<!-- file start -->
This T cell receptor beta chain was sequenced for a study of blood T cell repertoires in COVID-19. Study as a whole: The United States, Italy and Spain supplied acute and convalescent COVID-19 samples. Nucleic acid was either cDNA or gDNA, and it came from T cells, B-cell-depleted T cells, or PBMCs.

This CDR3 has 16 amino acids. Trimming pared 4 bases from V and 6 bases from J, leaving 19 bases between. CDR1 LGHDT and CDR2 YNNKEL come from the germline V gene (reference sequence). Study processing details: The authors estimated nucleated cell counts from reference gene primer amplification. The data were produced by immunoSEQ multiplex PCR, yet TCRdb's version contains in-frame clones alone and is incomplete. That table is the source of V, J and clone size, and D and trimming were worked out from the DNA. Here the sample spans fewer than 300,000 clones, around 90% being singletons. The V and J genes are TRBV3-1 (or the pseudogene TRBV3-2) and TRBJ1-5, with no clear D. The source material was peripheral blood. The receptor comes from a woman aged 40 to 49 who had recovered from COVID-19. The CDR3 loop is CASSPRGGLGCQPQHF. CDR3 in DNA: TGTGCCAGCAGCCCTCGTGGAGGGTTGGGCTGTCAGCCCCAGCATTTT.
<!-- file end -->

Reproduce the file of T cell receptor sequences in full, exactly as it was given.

This T cell receptor beta chain was sequenced for a study of blood T cell repertoires in COVID-19. Study as a whole: The United States, Italy and Spain supplied acute and convalescent COVID-19 samples. Nucleic acid was either cDNA or gDNA, and it came from T cells, B-cell-depleted T cells, or PBMCs.

This CDR3 has 16 amino acids. Trimming pared 4 bases from V and 6 bases from J, leaving 19 bases between. CDR1 LGHDT and CDR2 YNNKEL come from the germline V gene (reference sequence). Study processing details: The authors estimated nucleated cell counts from reference gene primer amplification. The data were produced by immunoSEQ multiplex PCR, yet TCRdb's version contains in-frame clones alone and is incomplete. That table is the source of V, J and clone size, and D and trimming were worked out from the DNA. Here the sample spans fewer than 300,000 clones, around 90% being singletons. The V and J genes are TRBV3-1 (or the pseudogene TRBV3-2) and TRBJ1-5, with no clear D. The source material was peripheral blood. The receptor comes from a woman aged 40 to 49 who had recovered from COVID-19. The CDR3 loop is CASSPRGGLGCQPQHF. CDR3 in DNA: TGTGCCAGCAGCCCTCGTGGAGGGTTGGGCTGTCAGCCCCAGCATTTT.